In Chapter 1, I define deconstruction as a broad philosophical project concerned with the order of knowledge and the University and its disciplines ...


Building Bridges: Epistemic Violence And Mother–Daughter Pedagogies From The U.S.–Mexico Border, Tanya J. Gaxiola Serrano, Elvia Serrano 2020 University of Texas at San Antonio

Building Bridges: Epistemic Violence And Mother–Daughter Pedagogies From The U.S.–Mexico Border, Tanya J. Gaxiola Serrano, Elvia Serrano

Journal of Critical Scholarship on Higher Education and Student Affairs

Living in the U.S.–Mexico borderlands, residents have intimately learned about the impact of the militarized policing of the physical border on their lives. While not often discussed, the policing transcends the border institution and targets the ways of knowing of People and Immigrants of Color. This essay features pláticas between two Mexican women educators from the border, la frontera, to challenge epistemic violence on the lives of U.S. Chicanas/Latinas. Intergenerational pedagogies of a mother–daughter dyad from the Tijuana–San Diego region serve as exemplars of the survival and resistance found in the borderlands. The narratives ...


Medieval Thinking In The 21st Century: Crystal Balls, Black Swans, And Darwin's Finches In The Time Of Corona, George Conesa 2020 Humboldt State University

Medieval Thinking In The 21st Century: Crystal Balls, Black Swans, And Darwin's Finches In The Time Of Corona, George Conesa

The International Journal of Ecopsychology (IJE)

Twenty years into the 21st Century, a sizable swath of the world populace thinks, makes decisions, and defines itself in a conflicted and contradictory chimera. Millions of individuals make use of cutting-edge technologies while simultaneously throwing salt over their shoulders and consulting with the local ‘healer’ about any number of illnesses--to caricaturize, a sort of medieval-thinker-tech-savvy orientation. It is here affirmed that the practical consequences of this agentic amalgamation, modes of thinking, and “being in the world” are counterproductive at best and self-defeating at worst, resulting in much uncertainty and leading to, for example, mixed messages in public health approaches ...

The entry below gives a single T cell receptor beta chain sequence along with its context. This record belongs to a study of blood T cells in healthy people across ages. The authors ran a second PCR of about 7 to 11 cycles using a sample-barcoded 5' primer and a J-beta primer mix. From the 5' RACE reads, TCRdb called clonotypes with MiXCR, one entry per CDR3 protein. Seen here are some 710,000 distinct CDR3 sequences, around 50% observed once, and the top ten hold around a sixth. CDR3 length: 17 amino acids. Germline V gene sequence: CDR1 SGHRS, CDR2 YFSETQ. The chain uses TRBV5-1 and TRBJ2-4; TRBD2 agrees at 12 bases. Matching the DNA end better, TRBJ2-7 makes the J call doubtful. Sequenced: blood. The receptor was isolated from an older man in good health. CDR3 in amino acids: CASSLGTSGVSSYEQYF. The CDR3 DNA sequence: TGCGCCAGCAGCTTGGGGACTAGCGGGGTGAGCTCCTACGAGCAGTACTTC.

Propaganda And Its Role In Aesthetic Judgement And Artistic Knowledge: Looking At Kazuo Ishiguro’S Never Let Me Go, Rishabh Kumar 2020 Johns Hopkins University

Propaganda And Its Role In Aesthetic Judgement And Artistic Knowledge: Looking At Kazuo Ishiguro’S Never Let Me Go, Rishabh Kumar

The Macksey Journal

Critiquing any piece of art brings with it a plethora of epistemic anxieties - from the limitation of the individual experience to one's imbued cultural biases, so much so that any shared knowledge seems impossible, and the influence of the political inseparable. This paper explores Kazuo Ishiguro's Never Let Me Go, which situates and magnifies these anxieties in its dystopian portrayal of a near-future England - where cloned children are taught art in a rigorous and unidimensional means to make them accept their status in society as organ donors for the "real" citizens. It looks at how the children are ...


Racism Beyond Cognition: A Lacanian Psychoanalysis Of The United States' Terror Of And Intimacy With The Other, Johanna Jeung 2020 Kalamazoo College

Racism Beyond Cognition: A Lacanian Psychoanalysis Of The United States' Terror Of And Intimacy With The Other, Johanna Jeung

The Macksey Journal